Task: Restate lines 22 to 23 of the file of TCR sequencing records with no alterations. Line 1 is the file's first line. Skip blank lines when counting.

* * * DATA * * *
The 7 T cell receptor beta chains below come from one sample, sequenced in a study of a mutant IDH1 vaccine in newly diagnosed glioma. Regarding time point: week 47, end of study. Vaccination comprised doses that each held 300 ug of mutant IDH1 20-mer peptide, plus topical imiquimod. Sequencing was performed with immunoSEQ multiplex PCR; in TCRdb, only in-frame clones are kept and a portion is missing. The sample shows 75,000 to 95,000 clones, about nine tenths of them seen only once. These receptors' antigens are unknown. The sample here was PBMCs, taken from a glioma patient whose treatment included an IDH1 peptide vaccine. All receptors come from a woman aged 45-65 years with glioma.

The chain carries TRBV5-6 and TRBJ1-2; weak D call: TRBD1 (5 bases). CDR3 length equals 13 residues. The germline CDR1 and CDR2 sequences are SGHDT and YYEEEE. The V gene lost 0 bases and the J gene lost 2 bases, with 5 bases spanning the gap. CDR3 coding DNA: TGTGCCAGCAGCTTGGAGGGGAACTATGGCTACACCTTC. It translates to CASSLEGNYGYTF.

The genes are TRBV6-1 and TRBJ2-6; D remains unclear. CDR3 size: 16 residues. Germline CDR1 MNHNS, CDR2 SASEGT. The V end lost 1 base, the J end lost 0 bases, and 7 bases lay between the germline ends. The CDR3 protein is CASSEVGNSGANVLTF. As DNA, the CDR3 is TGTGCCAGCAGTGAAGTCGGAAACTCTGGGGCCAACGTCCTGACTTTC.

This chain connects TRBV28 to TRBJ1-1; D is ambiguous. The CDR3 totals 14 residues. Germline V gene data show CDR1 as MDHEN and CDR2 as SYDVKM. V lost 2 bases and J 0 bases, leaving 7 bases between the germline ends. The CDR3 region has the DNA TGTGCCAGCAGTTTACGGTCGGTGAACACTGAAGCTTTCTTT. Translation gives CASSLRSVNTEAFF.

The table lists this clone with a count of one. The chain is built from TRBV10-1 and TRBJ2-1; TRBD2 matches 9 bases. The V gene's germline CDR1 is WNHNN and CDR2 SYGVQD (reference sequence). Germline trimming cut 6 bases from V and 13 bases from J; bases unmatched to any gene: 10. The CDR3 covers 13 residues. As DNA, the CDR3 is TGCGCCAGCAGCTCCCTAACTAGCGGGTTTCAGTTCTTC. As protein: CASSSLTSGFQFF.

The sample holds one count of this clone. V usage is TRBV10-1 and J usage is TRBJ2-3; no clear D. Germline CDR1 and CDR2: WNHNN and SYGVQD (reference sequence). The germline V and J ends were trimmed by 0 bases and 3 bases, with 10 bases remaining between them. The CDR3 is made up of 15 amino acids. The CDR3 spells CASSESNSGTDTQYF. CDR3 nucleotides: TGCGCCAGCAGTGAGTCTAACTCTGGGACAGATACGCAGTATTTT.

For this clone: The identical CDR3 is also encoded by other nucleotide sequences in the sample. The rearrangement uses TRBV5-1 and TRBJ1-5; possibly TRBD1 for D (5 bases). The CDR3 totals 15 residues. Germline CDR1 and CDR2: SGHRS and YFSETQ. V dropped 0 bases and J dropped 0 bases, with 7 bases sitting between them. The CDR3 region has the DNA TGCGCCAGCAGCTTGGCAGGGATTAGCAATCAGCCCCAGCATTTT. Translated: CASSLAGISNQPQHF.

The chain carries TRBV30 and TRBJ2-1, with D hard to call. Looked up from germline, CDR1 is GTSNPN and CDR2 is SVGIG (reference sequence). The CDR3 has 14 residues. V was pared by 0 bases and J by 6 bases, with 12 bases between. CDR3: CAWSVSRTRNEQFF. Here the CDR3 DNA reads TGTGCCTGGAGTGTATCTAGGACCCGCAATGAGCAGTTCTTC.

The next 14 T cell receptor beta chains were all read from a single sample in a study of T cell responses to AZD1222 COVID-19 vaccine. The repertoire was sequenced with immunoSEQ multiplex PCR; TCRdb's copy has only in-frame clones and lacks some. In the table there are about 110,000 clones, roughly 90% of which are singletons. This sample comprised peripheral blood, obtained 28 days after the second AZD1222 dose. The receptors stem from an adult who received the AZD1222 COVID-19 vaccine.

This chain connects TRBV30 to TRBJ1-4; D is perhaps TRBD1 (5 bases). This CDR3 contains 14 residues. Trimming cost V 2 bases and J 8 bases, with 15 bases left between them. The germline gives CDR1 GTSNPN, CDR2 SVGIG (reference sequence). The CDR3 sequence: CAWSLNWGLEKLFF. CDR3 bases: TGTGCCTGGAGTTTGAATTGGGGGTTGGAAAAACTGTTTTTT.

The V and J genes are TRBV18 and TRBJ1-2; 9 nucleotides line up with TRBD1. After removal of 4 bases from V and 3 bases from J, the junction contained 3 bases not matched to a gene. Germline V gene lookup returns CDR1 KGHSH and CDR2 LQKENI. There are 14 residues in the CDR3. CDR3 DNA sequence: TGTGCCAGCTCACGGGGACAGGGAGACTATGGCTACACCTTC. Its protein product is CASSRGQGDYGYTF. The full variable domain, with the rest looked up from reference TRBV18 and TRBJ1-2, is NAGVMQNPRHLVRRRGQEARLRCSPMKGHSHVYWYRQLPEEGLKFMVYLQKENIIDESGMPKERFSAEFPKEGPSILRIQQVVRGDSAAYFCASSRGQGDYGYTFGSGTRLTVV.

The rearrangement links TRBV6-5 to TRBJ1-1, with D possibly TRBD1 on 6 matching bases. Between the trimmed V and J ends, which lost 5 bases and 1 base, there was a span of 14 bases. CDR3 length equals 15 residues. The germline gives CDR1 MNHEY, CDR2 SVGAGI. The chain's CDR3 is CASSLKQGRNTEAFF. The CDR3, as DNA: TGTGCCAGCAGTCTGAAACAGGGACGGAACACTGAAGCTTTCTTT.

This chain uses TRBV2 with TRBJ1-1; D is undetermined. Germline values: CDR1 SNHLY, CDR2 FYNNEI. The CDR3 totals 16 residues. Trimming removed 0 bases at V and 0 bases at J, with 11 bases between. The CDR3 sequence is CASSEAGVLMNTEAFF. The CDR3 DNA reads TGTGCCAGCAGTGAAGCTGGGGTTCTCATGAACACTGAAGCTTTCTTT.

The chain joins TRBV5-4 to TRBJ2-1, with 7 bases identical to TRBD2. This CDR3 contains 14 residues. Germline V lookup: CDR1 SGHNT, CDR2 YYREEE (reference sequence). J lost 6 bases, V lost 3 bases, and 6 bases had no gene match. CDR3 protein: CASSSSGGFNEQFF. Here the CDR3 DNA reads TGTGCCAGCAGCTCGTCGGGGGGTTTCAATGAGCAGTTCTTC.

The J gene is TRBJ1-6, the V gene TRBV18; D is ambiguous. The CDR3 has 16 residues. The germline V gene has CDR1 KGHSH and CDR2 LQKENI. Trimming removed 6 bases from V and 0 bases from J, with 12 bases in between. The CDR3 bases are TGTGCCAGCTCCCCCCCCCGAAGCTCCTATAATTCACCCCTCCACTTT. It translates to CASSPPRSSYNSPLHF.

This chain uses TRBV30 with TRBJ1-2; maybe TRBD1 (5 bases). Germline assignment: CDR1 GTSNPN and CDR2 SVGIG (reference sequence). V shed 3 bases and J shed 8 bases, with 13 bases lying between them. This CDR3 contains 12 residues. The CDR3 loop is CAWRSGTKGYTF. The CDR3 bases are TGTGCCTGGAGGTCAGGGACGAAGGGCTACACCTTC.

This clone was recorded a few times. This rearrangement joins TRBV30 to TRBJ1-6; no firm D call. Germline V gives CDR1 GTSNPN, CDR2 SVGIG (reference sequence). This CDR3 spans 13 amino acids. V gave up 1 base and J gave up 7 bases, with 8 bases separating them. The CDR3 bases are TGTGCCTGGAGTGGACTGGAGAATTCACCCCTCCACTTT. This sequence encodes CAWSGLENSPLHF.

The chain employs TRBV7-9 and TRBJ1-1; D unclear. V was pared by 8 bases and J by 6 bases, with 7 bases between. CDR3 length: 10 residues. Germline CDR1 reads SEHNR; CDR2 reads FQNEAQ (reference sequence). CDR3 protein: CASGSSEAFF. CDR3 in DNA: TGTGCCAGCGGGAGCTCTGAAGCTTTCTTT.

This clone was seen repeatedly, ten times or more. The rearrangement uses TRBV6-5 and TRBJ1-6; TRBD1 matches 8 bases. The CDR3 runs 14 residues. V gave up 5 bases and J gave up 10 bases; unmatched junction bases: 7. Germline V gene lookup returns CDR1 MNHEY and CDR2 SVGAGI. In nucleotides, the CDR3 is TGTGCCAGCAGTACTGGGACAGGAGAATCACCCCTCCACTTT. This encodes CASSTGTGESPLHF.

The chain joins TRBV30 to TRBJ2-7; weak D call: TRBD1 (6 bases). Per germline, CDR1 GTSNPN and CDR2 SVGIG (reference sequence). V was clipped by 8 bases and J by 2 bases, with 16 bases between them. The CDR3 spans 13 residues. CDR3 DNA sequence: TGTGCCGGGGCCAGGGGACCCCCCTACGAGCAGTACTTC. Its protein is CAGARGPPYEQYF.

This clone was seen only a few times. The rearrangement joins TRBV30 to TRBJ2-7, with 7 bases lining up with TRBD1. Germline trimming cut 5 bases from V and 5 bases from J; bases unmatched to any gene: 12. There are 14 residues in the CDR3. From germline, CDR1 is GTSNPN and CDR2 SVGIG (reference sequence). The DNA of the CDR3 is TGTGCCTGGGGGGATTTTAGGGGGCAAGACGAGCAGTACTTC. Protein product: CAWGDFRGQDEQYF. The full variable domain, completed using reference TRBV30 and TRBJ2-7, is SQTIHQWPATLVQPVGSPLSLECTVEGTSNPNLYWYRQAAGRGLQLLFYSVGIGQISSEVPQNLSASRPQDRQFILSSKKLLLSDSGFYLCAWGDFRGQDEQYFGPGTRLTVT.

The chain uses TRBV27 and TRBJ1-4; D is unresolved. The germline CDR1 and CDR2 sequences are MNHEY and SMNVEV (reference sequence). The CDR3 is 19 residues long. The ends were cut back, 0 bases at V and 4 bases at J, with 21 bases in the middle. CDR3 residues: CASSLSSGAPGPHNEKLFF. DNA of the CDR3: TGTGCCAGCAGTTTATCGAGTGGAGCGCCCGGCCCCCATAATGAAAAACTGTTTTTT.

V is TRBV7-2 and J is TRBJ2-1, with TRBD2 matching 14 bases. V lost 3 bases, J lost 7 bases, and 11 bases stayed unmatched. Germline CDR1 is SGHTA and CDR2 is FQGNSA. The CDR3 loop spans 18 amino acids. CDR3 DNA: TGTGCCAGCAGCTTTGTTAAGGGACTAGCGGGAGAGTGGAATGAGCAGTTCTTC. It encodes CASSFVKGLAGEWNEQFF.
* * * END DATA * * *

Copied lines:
The chain uses TRBV27 and TRBJ1-4; D is unresolved. The germline CDR1 and CDR2 sequences are MNHEY and SMNVEV (reference sequence). The CDR3 is 19 residues long. The ends were cut back, 0 bases at V and 4 bases at J, with 21 bases in the middle. CDR3 residues: CASSLSSGAPGPHNEKLFF. DNA of the CDR3: TGTGCCAGCAGTTTATCGAGTGGAGCGCCCGGCCCCCATAATGAAAAACTGTTTTTT.

V is TRBV7-2 and J is TRBJ2-1, with TRBD2 matching 14 bases. V lost 3 bases, J lost 7 bases, and 11 bases stayed unmatched. Germline CDR1 is SGHTA and CDR2 is FQGNSA. The CDR3 loop spans 18 amino acids. CDR3 DNA: TGTGCCAGCAGCTTTGTTAAGGGACTAGCGGGAGAGTGGAATGAGCAGTTCTTC. It encodes CASSFVKGLAGEWNEQFF.